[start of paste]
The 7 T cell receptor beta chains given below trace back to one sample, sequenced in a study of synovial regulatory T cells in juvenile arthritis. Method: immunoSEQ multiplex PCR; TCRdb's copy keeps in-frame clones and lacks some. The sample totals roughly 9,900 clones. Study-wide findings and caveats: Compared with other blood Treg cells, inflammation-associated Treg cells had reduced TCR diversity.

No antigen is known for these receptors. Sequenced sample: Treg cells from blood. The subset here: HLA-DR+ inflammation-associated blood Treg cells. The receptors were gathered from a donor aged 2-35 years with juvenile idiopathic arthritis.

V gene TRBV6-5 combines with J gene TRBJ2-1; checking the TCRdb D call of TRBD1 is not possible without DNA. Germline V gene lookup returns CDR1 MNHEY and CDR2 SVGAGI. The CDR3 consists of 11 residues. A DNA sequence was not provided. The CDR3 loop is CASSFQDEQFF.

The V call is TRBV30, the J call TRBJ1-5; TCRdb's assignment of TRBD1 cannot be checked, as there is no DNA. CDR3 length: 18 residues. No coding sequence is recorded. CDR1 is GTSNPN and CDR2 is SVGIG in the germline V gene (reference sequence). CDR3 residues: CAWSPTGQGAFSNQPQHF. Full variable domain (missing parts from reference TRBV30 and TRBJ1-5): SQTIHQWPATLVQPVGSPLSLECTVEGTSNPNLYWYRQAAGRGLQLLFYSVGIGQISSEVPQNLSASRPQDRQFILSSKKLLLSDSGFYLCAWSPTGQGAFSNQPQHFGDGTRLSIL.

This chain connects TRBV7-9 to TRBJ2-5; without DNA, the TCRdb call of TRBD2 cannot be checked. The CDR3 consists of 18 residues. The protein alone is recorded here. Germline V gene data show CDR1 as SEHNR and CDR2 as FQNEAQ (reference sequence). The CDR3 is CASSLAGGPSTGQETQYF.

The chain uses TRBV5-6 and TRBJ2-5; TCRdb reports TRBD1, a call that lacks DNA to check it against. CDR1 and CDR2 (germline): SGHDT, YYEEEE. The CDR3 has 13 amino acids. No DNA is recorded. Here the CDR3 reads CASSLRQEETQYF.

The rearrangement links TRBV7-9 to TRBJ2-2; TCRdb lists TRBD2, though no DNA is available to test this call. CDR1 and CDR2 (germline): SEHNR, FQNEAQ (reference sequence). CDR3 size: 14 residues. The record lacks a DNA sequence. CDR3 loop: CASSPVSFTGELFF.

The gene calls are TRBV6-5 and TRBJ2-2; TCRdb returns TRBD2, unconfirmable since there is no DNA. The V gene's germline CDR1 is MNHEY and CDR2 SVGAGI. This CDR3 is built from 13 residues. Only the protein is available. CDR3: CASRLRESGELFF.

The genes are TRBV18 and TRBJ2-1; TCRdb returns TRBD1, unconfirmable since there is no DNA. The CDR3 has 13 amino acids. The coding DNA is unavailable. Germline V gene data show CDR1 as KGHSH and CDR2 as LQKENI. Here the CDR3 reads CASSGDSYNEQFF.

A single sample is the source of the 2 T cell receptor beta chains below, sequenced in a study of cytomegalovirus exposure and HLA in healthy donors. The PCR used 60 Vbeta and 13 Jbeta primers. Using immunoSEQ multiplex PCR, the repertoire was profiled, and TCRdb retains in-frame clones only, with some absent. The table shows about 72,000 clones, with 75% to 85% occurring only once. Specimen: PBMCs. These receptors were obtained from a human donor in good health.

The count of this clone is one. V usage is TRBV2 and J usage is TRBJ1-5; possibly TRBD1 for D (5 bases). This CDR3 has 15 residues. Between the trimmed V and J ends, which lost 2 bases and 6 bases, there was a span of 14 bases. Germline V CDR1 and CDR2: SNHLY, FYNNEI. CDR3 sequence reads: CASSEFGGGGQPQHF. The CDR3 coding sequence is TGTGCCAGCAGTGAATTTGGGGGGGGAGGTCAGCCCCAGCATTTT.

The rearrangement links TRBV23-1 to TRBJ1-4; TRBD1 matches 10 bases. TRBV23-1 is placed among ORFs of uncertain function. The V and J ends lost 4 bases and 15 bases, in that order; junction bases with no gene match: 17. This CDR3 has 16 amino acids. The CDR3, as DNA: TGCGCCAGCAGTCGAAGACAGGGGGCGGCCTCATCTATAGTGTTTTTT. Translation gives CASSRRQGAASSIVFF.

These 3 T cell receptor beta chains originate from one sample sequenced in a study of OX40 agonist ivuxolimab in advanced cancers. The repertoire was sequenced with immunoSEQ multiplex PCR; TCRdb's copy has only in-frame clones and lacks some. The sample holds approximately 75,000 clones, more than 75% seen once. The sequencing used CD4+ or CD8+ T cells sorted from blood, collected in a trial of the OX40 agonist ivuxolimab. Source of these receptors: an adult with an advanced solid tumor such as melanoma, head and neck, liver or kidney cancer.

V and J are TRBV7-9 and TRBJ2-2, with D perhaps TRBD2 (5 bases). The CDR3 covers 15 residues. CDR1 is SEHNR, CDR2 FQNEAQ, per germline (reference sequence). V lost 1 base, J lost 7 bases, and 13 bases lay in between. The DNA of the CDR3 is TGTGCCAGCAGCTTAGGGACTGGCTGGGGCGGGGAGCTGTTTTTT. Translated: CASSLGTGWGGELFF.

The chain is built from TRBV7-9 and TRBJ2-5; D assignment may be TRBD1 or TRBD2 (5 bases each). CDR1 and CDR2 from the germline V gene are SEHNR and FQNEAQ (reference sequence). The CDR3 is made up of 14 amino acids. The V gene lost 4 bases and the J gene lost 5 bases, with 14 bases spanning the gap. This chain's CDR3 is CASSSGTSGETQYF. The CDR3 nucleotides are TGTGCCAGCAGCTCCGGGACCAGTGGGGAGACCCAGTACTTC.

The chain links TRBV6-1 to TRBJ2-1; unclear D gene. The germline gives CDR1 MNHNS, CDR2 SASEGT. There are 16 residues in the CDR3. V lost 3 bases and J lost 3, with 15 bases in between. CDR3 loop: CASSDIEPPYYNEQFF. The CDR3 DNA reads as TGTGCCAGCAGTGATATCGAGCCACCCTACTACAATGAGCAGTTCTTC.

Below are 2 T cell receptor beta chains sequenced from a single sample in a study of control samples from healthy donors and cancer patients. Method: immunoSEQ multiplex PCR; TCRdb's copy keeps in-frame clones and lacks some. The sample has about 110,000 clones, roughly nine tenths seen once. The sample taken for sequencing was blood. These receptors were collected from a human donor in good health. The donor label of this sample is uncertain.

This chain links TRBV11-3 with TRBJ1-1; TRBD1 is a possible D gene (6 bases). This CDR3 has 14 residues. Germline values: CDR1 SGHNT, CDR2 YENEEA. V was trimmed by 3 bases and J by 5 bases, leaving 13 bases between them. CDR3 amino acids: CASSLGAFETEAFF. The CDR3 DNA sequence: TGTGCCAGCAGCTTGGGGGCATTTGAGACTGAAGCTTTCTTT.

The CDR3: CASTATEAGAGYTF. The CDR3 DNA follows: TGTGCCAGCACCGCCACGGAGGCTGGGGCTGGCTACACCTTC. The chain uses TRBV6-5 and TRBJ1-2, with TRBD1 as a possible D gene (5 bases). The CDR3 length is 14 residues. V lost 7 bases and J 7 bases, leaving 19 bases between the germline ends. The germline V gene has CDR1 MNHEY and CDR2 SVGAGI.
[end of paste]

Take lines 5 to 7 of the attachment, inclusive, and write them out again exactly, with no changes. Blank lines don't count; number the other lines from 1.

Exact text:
This chain connects TRBV7-9 to TRBJ2-5; without DNA, the TCRdb call of TRBD2 cannot be checked. The CDR3 consists of 18 residues. The protein alone is recorded here. Germline V gene data show CDR1 as SEHNR and CDR2 as FQNEAQ (reference sequence). The CDR3 is CASSLAGGPSTGQETQYF.

The chain uses TRBV5-6 and TRBJ2-5; TCRdb reports TRBD1, a call that lacks DNA to check it against. CDR1 and CDR2 (germline): SGHDT, YYEEEE. The CDR3 has 13 amino acids. No DNA is recorded. Here the CDR3 reads CASSLRQEETQYF.

The rearrangement links TRBV7-9 to TRBJ2-2; TCRdb lists TRBD2, though no DNA is available to test this call. CDR1 and CDR2 (germline): SEHNR, FQNEAQ (reference sequence). CDR3 size: 14 residues. The record lacks a DNA sequence. CDR3 loop: CASSPVSFTGELFF.